“Increasing the duration of overnight fasting could be a novel strategy to reduce the risk of developing breast cancer,” said Catherine Marinac, UC San Diego doctoral candidate and first author on the paper. “This is a simple dietary change that we believe most women can understand and adopt. It may have a big impact on public health without requiring complicated counting of calories or nutrients.”

University of California - San Diego

Women who fasted for longer periods of time overnight had significantly better control over blood glucose concentrations. The data shows that each three hour increase in nighttime fasting was associated with a 4 percent lower postprandial glucose level, regardless of how much women ate.

“The dietary advice for cancer prevention usually focuses on limiting consumption of red meat, alcohol and refined grains while increasing plant-based foods,” said co-author Ruth Patterson, PhD, UC San Diego Moores Cancer Center associate director for population sciences and program leader of the cancer prevention program. “New evidence suggests that when and how often people eat can also play a role in cancer risk.”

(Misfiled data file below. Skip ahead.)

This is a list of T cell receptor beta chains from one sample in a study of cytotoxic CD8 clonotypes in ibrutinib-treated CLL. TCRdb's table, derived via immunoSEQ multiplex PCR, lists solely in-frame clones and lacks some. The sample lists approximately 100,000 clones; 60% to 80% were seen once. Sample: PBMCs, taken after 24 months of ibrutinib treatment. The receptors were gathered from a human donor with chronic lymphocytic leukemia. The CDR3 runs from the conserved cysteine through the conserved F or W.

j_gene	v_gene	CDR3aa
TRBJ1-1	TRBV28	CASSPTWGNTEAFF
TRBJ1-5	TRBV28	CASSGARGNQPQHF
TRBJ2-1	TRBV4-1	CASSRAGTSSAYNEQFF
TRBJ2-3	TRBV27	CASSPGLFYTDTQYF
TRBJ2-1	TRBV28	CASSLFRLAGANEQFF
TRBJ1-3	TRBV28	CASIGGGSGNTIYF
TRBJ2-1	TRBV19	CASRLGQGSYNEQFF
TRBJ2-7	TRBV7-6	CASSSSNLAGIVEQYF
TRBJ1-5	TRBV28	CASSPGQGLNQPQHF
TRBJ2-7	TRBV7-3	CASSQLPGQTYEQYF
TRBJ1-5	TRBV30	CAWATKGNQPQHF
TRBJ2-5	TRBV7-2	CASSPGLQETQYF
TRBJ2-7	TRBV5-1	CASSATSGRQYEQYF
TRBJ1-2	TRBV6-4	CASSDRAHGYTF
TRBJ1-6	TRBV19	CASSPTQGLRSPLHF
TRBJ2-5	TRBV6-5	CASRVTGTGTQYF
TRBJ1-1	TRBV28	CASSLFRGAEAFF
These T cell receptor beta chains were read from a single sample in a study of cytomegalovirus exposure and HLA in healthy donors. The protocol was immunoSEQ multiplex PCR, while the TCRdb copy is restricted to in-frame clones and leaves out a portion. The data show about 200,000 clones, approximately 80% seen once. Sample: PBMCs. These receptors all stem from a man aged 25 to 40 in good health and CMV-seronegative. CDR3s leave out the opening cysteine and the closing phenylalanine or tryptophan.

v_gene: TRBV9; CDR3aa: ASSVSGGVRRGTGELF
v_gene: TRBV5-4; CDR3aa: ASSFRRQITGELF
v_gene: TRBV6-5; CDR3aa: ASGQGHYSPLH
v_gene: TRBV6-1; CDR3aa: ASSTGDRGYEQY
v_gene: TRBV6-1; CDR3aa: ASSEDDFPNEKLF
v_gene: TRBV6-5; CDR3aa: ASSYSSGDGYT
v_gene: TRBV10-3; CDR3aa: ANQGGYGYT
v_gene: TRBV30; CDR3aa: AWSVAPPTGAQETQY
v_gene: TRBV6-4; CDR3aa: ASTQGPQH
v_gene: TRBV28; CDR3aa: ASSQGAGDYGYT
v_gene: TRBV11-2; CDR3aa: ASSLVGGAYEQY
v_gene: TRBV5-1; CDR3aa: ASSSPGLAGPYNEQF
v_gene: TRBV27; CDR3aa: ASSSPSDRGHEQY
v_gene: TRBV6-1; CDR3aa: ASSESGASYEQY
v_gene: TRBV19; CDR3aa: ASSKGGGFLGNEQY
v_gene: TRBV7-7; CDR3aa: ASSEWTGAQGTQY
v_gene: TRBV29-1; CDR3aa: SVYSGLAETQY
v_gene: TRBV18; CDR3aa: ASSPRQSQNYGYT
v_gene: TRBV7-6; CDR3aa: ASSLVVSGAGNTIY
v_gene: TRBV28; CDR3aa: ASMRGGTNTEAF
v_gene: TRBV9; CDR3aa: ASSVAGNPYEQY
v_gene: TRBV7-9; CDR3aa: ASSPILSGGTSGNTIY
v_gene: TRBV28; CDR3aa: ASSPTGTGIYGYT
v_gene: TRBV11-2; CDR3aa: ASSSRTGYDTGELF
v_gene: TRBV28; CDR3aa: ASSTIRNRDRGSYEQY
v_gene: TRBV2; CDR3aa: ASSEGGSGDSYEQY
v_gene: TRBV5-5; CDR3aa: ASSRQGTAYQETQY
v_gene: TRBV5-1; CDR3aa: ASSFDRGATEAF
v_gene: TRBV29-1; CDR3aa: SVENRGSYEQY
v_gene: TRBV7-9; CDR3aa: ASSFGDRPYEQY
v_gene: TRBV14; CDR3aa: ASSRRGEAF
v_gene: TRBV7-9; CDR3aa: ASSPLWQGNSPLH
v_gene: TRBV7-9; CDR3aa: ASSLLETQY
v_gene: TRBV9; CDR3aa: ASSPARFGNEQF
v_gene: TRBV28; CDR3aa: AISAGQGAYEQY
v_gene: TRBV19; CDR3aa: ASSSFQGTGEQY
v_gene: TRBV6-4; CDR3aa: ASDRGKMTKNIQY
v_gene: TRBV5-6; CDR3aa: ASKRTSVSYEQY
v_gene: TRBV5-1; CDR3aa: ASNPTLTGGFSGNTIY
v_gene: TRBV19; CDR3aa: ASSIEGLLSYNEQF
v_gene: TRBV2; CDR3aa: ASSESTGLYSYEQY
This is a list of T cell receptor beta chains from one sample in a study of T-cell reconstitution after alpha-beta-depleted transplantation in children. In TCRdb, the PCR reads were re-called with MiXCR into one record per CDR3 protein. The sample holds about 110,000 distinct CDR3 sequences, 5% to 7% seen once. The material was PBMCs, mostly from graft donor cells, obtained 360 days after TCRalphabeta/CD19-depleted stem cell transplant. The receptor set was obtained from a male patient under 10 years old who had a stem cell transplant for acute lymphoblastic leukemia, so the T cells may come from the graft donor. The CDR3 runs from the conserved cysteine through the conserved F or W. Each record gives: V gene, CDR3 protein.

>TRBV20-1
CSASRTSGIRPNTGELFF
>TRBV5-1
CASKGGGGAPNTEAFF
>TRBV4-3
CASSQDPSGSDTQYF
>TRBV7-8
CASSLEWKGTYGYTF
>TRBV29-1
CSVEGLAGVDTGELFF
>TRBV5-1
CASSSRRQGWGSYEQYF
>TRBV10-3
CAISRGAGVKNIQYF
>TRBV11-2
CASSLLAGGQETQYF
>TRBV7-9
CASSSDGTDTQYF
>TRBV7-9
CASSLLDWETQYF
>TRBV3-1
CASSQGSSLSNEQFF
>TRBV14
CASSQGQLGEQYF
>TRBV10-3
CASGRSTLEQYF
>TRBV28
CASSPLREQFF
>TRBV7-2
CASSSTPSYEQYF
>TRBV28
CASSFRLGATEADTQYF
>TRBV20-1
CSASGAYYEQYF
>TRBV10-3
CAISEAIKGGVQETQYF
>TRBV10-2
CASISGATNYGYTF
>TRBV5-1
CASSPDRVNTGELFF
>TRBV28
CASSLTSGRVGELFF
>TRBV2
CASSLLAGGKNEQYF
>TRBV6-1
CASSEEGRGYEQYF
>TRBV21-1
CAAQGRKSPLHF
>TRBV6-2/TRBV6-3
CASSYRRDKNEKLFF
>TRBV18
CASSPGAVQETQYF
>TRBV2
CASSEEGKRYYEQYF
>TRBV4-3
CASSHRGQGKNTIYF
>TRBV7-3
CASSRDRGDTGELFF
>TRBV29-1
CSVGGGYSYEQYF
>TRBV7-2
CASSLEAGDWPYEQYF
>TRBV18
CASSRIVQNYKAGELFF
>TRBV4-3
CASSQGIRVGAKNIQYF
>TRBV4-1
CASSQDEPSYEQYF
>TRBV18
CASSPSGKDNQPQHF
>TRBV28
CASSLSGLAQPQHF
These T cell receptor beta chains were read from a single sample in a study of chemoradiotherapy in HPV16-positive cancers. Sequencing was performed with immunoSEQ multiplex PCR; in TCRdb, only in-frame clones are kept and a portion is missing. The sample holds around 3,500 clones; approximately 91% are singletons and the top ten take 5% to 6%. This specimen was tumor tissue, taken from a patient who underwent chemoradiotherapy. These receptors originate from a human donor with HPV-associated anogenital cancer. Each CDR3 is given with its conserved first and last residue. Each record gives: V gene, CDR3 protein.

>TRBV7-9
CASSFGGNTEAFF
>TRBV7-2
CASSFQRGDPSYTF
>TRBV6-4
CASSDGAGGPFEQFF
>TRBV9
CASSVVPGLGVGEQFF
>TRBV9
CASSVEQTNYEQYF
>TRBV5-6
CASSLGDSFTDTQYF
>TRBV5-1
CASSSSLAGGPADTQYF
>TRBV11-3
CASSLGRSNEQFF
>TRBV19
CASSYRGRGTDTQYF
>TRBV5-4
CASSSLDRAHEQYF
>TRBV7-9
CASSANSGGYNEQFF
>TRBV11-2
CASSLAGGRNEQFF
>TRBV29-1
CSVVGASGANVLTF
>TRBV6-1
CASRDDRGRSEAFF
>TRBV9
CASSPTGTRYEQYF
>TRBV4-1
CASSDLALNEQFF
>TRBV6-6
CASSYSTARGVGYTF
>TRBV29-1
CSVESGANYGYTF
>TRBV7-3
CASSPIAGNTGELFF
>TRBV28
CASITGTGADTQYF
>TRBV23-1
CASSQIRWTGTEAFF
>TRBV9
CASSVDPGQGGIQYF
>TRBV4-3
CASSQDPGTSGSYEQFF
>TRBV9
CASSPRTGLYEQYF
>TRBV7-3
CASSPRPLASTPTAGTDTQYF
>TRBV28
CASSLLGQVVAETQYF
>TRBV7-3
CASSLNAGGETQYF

Women in the study reported eating five times per day with a mean nighttime fasting of 12 hours. Those who reported longer fast durations also indicated they consumed fewer calories per day, ate fewer calories after 10 p.m. and had fewer eating episodes.

Researchers recommend large-scale clinical trials to confirm that nighttime fasting results in favorable changes to biomarkers of glycemic control and breast cancer risk.

- MFP News Serives
- 5/24/15

Cancer drug Might Be a Possible Cure for Hepatitis B

MELBOURNE, AUSTRALIA – Scientists have found a potential cure for hepatitis B virus (HBV) infections, with a promising new treatment proving 100 per cent successful in eliminating the infection in preclinical models.